- Created on 11 January 2013
(AP) — Flu is more widespread across the nation, but the number of hard-hit states has declined, health officials said Friday.
Flu season started early this winter, and includes a strain that tends to make people sicker. Health officials have forecast a potentially bad flu season, following last year's unusually mild one.
The latest numbers, however, hint that the flu season may already have peaked in some spots.
Flu was widespread in 47 states last week, up from 41 the week before, the Centers for Disease Control and Prevention said on Friday Many cases may be mild. The only states without widespread flu are California, Mississippi and Hawaii
The hardest hit states dropped to 24 from 29. Those are states where large numbers of people were treated for flu-like illness.
Those with less activity include Florida, Arkansas and South Carolina in South, the first region hit in the current flu season.
Nationally, 20 children have died from the flu. There is no running tally of adult deaths, but the CDC estimates that the flu kills about 24,000 people in an average year.
Flu vaccinations are recommended for everyone 6 months or older. Health officials are still recommending vaccinations, even in areas with widespread flu reports.
Nearly 130 million doses of flu vaccine were distributed this year, and at least 112 million have been used, according to CDC officials.
Vaccine is still available, but supplies may have run low in some locations, health officials say.
Also on Friday, CDC officials said a recent study of more than 1,100 people has concluded the current flu vaccine is 62 percent effective. That's in line with how effective the vaccine has been in other years.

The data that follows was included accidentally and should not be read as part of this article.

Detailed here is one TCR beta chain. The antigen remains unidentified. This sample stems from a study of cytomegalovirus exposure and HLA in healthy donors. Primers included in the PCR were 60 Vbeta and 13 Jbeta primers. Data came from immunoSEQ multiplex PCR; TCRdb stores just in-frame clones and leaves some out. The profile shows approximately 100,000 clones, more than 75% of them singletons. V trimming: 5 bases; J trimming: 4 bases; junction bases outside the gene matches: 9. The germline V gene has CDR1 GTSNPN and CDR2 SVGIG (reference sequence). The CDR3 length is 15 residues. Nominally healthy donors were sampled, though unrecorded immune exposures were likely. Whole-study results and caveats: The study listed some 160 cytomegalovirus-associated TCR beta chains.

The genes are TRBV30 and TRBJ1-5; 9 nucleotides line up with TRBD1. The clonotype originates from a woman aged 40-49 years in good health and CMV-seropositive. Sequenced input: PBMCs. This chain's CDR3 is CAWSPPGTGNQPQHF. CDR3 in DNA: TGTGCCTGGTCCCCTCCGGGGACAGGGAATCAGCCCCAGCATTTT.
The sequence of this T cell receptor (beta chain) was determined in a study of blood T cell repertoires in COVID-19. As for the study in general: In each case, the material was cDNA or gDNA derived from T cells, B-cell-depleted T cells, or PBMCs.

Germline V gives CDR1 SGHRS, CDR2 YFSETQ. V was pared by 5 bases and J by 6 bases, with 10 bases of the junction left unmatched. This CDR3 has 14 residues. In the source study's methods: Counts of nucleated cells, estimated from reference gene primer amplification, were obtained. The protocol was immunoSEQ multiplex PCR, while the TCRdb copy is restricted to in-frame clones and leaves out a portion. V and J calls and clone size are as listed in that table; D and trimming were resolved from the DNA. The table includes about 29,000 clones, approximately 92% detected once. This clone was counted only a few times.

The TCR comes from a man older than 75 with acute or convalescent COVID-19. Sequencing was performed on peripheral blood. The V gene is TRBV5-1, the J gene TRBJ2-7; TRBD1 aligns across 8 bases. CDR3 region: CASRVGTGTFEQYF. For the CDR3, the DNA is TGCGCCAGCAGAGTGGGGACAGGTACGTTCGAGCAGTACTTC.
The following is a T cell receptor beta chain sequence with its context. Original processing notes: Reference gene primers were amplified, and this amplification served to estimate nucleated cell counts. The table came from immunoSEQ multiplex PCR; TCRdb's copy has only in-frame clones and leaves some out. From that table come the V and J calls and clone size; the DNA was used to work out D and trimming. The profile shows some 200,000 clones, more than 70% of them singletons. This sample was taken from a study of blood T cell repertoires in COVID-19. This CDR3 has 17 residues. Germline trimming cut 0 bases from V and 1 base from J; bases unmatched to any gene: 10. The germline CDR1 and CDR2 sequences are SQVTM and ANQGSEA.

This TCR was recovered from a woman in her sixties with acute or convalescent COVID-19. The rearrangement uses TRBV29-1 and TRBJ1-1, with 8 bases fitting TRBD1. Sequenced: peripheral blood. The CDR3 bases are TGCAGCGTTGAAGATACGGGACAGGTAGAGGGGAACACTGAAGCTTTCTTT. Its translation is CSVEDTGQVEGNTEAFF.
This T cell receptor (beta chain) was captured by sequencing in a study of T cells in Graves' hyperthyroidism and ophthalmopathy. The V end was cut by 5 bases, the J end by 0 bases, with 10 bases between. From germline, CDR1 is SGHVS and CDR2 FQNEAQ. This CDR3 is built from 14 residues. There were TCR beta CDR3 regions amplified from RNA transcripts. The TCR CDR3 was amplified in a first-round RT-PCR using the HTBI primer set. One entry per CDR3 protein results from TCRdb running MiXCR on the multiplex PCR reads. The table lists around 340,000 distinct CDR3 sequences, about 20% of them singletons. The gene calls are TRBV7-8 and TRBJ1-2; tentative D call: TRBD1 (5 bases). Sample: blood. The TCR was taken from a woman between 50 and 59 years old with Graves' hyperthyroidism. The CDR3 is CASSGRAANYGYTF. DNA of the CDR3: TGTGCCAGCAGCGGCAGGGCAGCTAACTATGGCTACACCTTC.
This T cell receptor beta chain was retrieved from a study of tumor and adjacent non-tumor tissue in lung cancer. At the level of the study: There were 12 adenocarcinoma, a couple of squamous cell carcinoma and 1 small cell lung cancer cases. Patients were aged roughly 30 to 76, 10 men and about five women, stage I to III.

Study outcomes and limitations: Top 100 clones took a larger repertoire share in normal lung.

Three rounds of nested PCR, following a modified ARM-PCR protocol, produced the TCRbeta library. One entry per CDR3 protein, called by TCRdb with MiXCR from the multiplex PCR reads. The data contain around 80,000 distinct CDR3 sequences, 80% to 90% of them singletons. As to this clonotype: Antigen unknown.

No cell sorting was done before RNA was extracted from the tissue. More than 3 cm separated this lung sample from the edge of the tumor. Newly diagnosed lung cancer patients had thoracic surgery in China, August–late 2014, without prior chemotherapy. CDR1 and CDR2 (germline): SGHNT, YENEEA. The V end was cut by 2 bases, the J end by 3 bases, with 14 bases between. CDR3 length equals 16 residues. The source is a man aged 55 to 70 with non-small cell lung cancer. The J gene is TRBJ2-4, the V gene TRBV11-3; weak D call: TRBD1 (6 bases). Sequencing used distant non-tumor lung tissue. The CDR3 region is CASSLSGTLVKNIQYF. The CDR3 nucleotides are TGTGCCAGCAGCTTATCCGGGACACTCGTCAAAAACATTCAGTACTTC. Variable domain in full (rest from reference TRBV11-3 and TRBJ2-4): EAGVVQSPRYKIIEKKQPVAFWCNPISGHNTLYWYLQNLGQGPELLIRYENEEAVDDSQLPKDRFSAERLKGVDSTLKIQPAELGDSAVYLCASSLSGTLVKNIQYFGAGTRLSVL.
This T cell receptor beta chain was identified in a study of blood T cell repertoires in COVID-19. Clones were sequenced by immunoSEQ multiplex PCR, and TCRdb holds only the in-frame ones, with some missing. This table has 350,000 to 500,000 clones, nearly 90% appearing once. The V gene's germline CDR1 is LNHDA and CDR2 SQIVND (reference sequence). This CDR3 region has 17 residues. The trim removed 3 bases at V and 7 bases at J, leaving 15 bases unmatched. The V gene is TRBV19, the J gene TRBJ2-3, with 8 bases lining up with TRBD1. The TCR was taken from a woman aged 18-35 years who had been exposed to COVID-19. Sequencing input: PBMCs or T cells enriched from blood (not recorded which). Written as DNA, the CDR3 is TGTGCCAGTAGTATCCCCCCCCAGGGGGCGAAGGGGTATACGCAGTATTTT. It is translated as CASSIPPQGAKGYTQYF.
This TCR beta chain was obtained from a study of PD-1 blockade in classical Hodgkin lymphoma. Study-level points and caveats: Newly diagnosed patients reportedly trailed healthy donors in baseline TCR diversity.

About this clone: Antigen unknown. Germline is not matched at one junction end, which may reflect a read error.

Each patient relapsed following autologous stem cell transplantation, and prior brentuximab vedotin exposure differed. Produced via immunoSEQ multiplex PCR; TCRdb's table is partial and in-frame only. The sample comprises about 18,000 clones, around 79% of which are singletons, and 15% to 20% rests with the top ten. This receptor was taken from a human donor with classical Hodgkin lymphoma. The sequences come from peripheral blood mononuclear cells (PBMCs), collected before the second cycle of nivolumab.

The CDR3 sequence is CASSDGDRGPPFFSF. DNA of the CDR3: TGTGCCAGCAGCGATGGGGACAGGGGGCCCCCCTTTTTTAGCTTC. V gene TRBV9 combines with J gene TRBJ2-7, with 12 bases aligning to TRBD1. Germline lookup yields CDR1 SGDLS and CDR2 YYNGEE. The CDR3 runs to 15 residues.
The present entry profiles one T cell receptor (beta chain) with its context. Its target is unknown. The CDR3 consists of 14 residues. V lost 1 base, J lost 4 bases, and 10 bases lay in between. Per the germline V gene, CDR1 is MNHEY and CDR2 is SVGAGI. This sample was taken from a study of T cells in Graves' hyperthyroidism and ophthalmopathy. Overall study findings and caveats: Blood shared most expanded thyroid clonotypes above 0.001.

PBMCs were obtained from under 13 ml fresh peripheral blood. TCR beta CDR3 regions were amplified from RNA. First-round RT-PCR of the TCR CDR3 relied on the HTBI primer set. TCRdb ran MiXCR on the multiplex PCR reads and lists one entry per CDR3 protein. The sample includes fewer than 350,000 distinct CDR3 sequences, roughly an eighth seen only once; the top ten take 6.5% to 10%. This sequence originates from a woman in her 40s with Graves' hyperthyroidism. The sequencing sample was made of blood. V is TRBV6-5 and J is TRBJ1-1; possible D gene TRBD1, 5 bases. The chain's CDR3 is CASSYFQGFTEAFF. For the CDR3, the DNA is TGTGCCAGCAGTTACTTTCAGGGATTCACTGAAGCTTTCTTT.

The flu vaccine is reformulated each year, and officials say this year's version is a good match to the viruses going around.
Flu usually peaks in midwinter. Symptoms can include fever, cough, runny nose, head and body aches and fatigue. Some people also suffer vomiting and diarrhea, and some develop pneumonia or other severe complications.
Most people with flu have a mild illness. But people with severe symptoms should see a doctor. They may be given antiviral drugs or other medications to ease symptoms.
- Created on 10 January 2013
About four years ago, I felt exhausted, weak, tired, and moody despite receiving adequate rest. I also had difficulty maintaining a healthy weight. I felt like I had run out of fuel. These are just some of the symptoms I was experiencing when my doctor decided to screen me for Vitamin D deficiency, which I had attributed to a busy lifestyle, hormonal changes, and getting older. Surprisingly, I was chronically functioning in a vitamin D deficient state of health.
How are you feeling these days? Are you experiencing any of the above symptoms in addition to decreased energy, depressed mood, weakened immune system, muscle pain, and weak bones?
If so, you may be experiencing varying degrees of vitamin D deficiency. Eighty-five to 90% of patients don't get enough Vitamin D and awareness is on the rise. This is a hot topic in the medical community and it's time to have more conversations about it. It's imperative to spread the word about the importance of this vital supplement as it relates to your life.
Amazingly, vitamin D is the single most important vitamin our bodies need to assist with many functions. It can easily be considered a "wonder vitamin. Unfortunately, many medical providers have received very little training about the health benefits of vitamin D. This means you may not be getting screened adequately for this deficiency and may very well be living in a vitamin D deficient state of health.
Natural and alternative sources of vitamin D
No known fruit, vegetable, grain or nut seems to contain vitamin D naturally. It is, however, found naturally in various foods such as canned tuna, mackerels, salmon, sardines, catfish, herrings, cod liver oil and oysters. Very little is found in eggs. Some manufactured food products such as milk, margarine, some breads, breakfast cereals and orange juice have been fortified with added vitamin D. Additionally, soy products (Tofu and Soy milk) have also been fortified with vitamin D.